A common strategy shared by climate-change deniers is to exaggerate the inherent uncertainty of science research as a way to delay policy action. If this sounds familiar, that’s because it is. The same strategy of doubt was used to delay policy on smoking, acid rain, the ozone layer, and secondhand smoke in the U.S., according to science historian Naomi Oreskes.
Oreskes has discovered that a group of three Cold War-era physicists—S. Fred Singer, the late Frederick Seitz, and the late William A. Nieremberg—orchestrated the doubt-mongering on all of these issues. How these physicists came to have so much influence on science policy matters such as cancer, public health, and environment, which are completely outside their areas of expertise, is meticulously described in “Merchants of Doubt,” a book Oreskes cowrote with Erik M. Conway.
Oreskes, a history of science professor at the University of California, San Diego, got her Ph.D. jointly in geology and history. She’s rapidly becoming one of the country’s most influential science historians. At November’s annual meeting of the History of Science Society—the discipline’s premier science association—coffee-break buzz around Oreskes’ work transitioned into a packed audience at her presentation.
As an academic, Oreskes is interested in scientific consensus and, most recently, how scientific consensus is undermined by people who have never published a peer-reviewed article on topics about which they loudly voice opinions in the media and in high-level policy-making circles, including the White House. Politically motivated and with financial support from vested industries, these merchants of doubt successfully negate the consensus of thousands of researchers by offering themselves as expert counterpoints.
It’s a winning strategy. Their challenges to the weight of evidence that cigarette smoking causes cancer meant that “it took 50 years and millions of people dying of tobacco-related diseases” before policymakers took action to tax cigarettes, add warning labels on packages, and establish smoke-free public spaces, Oreskes says. “We can’t wait 50 years for climate-change policy,” she says. “The melting of the Arctic ice is irreversible. The longer we delay, the more irreversible the damages are.”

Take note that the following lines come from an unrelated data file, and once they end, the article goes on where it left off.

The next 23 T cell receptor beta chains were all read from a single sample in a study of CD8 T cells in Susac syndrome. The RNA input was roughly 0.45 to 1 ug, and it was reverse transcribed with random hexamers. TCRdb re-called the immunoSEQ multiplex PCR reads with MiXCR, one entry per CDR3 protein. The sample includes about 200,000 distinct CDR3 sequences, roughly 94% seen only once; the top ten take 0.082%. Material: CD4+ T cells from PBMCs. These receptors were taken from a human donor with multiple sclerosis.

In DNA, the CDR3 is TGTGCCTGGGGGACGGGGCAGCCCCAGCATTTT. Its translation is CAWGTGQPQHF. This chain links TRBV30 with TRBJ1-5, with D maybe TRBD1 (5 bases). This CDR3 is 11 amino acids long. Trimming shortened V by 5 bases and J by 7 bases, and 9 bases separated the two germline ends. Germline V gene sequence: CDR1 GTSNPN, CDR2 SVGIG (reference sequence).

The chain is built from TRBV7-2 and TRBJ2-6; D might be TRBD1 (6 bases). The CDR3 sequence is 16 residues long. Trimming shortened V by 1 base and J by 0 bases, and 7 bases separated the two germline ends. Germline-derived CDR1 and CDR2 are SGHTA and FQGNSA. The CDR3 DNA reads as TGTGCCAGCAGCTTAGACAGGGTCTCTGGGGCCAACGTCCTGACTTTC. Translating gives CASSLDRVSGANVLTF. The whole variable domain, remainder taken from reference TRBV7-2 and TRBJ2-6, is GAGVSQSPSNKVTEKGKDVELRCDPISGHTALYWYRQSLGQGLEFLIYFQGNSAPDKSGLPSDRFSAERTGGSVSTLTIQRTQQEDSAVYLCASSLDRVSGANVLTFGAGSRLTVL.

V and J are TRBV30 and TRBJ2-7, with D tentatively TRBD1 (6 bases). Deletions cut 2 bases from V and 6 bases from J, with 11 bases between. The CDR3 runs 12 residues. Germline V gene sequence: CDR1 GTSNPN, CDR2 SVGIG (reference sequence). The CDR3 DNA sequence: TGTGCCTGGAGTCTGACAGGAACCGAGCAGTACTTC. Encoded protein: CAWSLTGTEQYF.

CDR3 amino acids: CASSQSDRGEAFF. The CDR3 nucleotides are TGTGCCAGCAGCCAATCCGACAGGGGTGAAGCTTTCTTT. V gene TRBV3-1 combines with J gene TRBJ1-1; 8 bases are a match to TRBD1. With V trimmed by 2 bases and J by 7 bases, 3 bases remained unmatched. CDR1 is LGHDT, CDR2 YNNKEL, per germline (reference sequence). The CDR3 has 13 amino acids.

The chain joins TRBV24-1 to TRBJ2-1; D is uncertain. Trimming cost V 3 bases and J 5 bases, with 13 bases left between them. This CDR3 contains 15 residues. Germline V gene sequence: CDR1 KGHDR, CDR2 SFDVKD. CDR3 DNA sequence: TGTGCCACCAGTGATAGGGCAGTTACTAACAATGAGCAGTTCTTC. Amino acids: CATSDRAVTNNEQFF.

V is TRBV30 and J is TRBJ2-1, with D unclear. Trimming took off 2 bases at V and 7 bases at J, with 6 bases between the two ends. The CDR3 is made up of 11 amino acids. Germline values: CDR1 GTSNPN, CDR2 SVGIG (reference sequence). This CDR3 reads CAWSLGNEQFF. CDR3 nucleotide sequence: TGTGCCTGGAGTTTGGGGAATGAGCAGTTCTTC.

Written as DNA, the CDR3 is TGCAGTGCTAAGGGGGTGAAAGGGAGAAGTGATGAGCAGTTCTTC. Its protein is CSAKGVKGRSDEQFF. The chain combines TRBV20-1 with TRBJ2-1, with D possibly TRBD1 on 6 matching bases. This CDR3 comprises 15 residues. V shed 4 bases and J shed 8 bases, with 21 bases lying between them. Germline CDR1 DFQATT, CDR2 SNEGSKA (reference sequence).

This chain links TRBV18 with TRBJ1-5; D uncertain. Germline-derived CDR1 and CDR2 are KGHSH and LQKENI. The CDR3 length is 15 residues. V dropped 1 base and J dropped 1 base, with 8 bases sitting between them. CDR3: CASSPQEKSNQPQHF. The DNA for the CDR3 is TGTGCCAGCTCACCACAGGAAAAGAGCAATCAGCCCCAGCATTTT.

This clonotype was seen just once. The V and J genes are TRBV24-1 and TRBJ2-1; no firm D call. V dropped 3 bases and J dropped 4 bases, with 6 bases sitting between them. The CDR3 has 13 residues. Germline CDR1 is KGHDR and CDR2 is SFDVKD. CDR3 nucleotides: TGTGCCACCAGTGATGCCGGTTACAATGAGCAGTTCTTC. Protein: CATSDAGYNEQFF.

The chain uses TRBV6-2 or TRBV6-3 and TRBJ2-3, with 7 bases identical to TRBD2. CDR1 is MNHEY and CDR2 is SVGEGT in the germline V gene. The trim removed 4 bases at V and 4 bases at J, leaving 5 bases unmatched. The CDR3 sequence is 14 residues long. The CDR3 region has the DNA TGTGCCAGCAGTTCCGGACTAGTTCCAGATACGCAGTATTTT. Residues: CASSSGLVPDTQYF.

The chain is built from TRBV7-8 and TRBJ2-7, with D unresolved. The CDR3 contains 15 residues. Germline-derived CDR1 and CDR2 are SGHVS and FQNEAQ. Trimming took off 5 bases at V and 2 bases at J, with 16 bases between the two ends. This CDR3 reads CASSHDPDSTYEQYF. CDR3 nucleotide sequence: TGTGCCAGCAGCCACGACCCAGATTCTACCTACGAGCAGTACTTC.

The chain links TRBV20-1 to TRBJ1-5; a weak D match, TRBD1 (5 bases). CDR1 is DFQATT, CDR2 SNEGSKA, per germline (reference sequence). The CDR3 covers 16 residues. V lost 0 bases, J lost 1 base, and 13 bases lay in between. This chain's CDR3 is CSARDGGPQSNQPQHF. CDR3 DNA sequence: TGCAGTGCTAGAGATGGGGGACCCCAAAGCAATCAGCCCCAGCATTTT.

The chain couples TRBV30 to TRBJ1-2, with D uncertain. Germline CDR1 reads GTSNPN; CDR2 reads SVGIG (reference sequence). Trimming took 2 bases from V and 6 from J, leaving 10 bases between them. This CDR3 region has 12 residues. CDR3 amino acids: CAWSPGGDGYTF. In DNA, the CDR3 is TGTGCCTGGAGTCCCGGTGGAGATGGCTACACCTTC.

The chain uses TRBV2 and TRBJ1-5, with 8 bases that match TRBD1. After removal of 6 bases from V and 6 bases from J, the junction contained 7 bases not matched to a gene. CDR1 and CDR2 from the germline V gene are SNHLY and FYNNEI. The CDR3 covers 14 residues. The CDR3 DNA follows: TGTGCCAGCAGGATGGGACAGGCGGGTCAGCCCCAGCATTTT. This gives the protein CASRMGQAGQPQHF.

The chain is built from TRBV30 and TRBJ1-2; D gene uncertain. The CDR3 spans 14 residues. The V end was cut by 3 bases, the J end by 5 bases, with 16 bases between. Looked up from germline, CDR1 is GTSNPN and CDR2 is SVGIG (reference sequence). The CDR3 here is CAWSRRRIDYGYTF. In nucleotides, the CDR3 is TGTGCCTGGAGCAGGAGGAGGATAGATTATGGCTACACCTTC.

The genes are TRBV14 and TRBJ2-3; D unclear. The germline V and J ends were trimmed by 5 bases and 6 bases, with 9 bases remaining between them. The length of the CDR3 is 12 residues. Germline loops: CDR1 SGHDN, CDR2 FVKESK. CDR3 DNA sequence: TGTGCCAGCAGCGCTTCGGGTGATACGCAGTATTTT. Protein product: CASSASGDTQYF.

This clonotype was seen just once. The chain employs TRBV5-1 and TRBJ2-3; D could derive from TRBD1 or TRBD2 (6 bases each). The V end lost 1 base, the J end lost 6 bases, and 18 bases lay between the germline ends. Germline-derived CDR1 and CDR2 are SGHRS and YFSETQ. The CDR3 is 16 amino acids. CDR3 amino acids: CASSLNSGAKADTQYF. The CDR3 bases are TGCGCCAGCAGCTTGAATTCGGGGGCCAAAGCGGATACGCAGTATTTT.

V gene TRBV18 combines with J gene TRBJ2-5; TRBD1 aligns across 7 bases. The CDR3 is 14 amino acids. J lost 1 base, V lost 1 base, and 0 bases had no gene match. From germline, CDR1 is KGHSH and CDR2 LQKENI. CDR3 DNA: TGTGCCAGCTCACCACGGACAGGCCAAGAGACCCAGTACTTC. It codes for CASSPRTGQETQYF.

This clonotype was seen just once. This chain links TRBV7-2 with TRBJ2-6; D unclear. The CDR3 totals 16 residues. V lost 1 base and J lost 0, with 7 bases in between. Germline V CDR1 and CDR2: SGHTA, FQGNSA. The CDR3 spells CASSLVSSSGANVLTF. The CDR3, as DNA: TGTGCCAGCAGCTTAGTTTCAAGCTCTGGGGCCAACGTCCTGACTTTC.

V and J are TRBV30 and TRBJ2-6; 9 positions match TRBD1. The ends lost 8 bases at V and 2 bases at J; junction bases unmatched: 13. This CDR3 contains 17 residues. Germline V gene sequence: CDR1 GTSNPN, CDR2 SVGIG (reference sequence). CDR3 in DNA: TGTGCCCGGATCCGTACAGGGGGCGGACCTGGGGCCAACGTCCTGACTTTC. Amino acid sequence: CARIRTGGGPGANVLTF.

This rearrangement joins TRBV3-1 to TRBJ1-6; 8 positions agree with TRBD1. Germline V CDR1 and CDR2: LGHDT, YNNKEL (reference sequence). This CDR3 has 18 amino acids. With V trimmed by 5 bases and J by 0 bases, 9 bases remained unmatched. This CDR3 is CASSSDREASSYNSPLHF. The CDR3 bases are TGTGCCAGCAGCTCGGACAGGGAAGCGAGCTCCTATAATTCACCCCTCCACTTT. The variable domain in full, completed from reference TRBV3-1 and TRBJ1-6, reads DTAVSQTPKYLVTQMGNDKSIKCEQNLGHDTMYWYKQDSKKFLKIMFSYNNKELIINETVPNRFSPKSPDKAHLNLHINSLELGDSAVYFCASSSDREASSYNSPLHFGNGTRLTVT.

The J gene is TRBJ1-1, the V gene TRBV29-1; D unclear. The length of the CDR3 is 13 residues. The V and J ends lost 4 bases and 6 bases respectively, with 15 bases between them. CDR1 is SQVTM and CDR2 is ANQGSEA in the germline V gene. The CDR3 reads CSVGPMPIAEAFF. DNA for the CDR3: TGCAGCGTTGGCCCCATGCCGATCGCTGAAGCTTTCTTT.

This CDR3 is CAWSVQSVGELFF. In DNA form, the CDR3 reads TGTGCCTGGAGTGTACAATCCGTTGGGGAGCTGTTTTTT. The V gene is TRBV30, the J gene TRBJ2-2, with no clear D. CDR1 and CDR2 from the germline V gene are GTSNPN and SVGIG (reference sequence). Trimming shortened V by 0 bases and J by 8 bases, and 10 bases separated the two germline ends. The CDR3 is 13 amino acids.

A key to the problem is the so-called white-coat phenomenon, Oreskes says. Merchants of doubt get heard because the media and public don’t distinguish areas of scientific expertise; they don’t realize that a weapons physicist is not an expert on climate modeling or cell biology, she says. Another problem is that merchants of doubt push for publication of their opinions in major media outlets, whereas scientists with appropriate expertise make rebuttals in peer-reviewed journals or on the websites of scientific associations—places the public and most policymakers don’t visit regularly, if ever.
“I think scientists used to think that it was the responsibility of science journalists to set the record straight, and they would get mad at science journalists for not doing ‘their jobs,’ ” Oreskes says. “But I think the scientific community has realized that this is not a realistic expectation. Scientists have to be on the forefront of explaining their work, because nobody knows it better than they do. We are starting to see that happening. It’s just unfortunate that it’s taken so long, because a lot of damage has been done. It’s going to be very hard to undo.
“I do think the scientific community dropped the ball on the climate-change issue,” Oreskes continues. “But I’m a little hesitant to blame them because I feel like it’s blaming the victim,” she says.
Oreskes has also documented how the few scientists who did try to set the record straight experienced major personal attacks in the media and faced financially devastating legal suits. Not unsurprisingly, Oreskes is now also being targeted. One attacker, for example, “called me a ‘liberal conspirator who’s trying to bring down global capitalism,’ ” she tells C&EN. Worse are the threatening calls to her home and allegations sent to her university aiming to discredit her. “I’ve now become subject to the same types of harassment and vilification that we describe in the book,” she says. “I knew that this was likely to happen, but it is still very unpleasant to have to deal with it.”
Despite the risk of retaliation, Oreskes thinks more scientists should be more vocal about the science consensus on climate change in public arenas. She also suggests that litigation is an option, noting that the tobacco trials of the 1990s are how science prevailed over tobacco industry interests.
She points also to a successful court case brought against the Environmental Protection Agency by the State of Massachusetts. “This is a very significant case because the Supreme Court, which is not packed with liberals and environmentalists, did find that the law does empower EPA to control carbon dioxide as a pollutant.”
The most important point, however, is that scientists have to take action against scientific misinformation masked as skepticism, particularly the current climate-change issue. “You can’t ignore it. This public policy issue is too important.”